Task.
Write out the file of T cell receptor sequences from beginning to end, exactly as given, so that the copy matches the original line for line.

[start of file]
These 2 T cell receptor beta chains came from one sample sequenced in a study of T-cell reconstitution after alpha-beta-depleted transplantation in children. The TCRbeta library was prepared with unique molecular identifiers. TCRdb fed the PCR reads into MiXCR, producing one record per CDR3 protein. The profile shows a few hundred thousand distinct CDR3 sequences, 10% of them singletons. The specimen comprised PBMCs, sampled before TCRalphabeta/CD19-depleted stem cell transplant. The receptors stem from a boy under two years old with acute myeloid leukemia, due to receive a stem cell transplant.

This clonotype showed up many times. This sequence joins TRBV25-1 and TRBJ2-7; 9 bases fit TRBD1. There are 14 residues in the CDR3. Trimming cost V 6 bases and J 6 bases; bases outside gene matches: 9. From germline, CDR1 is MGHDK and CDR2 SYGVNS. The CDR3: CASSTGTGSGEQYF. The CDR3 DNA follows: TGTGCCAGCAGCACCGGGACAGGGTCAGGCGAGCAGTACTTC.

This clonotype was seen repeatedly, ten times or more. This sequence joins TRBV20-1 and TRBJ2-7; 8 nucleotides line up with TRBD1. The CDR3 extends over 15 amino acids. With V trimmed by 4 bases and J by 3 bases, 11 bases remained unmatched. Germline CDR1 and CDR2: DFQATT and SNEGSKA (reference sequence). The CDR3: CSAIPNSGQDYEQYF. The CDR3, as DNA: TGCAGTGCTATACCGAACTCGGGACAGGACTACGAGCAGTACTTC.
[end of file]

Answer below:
These 2 T cell receptor beta chains came from one sample sequenced in a study of T-cell reconstitution after alpha-beta-depleted transplantation in children. The TCRbeta library was prepared with unique molecular identifiers. TCRdb fed the PCR reads into MiXCR, producing one record per CDR3 protein. The profile shows a few hundred thousand distinct CDR3 sequences, 10% of them singletons. The specimen comprised PBMCs, sampled before TCRalphabeta/CD19-depleted stem cell transplant. The receptors stem from a boy under two years old with acute myeloid leukemia, due to receive a stem cell transplant.

This clonotype showed up many times. This sequence joins TRBV25-1 and TRBJ2-7; 9 bases fit TRBD1. There are 14 residues in the CDR3. Trimming cost V 6 bases and J 6 bases; bases outside gene matches: 9. From germline, CDR1 is MGHDK and CDR2 SYGVNS. The CDR3: CASSTGTGSGEQYF. The CDR3 DNA follows: TGTGCCAGCAGCACCGGGACAGGGTCAGGCGAGCAGTACTTC.

This clonotype was seen repeatedly, ten times or more. This sequence joins TRBV20-1 and TRBJ2-7; 8 nucleotides line up with TRBD1. The CDR3 extends over 15 amino acids. With V trimmed by 4 bases and J by 3 bases, 11 bases remained unmatched. Germline CDR1 and CDR2: DFQATT and SNEGSKA (reference sequence). The CDR3: CSAIPNSGQDYEQYF. The CDR3, as DNA: TGCAGTGCTATACCGAACTCGGGACAGGACTACGAGCAGTACTTC.